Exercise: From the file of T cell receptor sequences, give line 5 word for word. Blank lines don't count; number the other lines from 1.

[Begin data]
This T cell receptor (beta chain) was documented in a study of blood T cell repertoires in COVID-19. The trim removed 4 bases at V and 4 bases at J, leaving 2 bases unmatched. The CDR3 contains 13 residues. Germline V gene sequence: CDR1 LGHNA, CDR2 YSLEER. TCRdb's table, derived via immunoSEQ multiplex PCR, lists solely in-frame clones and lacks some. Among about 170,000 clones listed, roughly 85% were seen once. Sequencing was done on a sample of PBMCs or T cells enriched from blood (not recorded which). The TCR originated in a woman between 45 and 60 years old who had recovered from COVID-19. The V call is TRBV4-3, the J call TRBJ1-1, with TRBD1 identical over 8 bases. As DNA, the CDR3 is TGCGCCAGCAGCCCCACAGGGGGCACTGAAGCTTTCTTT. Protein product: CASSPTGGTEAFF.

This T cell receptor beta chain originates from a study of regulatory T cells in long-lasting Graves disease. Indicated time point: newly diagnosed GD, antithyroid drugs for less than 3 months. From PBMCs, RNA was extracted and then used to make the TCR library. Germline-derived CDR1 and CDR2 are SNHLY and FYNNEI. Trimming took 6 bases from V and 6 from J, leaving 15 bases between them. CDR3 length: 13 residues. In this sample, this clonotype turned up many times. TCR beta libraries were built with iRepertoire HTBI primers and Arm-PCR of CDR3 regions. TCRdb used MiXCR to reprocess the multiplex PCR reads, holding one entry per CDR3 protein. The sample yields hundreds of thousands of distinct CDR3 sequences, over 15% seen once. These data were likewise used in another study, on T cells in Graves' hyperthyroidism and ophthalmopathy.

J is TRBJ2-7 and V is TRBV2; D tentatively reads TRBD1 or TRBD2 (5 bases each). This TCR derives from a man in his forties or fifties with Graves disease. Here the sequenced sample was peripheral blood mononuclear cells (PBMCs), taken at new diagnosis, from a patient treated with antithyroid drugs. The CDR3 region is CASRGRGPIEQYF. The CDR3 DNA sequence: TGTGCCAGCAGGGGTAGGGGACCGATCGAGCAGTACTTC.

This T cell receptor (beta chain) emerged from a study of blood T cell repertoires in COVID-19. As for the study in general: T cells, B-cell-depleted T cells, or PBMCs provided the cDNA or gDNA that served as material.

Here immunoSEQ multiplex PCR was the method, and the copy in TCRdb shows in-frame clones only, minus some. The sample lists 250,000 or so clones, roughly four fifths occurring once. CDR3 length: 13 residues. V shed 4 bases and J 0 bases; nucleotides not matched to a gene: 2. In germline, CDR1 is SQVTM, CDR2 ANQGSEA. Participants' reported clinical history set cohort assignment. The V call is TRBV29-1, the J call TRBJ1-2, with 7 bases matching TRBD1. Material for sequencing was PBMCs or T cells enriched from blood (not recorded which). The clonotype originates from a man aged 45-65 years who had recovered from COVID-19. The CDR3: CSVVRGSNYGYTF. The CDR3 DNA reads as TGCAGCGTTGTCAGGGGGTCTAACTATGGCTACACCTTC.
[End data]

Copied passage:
Here immunoSEQ multiplex PCR was the method, and the copy in TCRdb shows in-frame clones only, minus some. The sample lists 250,000 or so clones, roughly four fifths occurring once. CDR3 length: 13 residues. V shed 4 bases and J 0 bases; nucleotides not matched to a gene: 2. In germline, CDR1 is SQVTM, CDR2 ANQGSEA. Participants' reported clinical history set cohort assignment. The V call is TRBV29-1, the J call TRBJ1-2, with 7 bases matching TRBD1. Material for sequencing was PBMCs or T cells enriched from blood (not recorded which). The clonotype originates from a man aged 45-65 years who had recovered from COVID-19. The CDR3: CSVVRGSNYGYTF. The CDR3 DNA reads as TGCAGCGTTGTCAGGGGGTCTAACTATGGCTACACCTTC.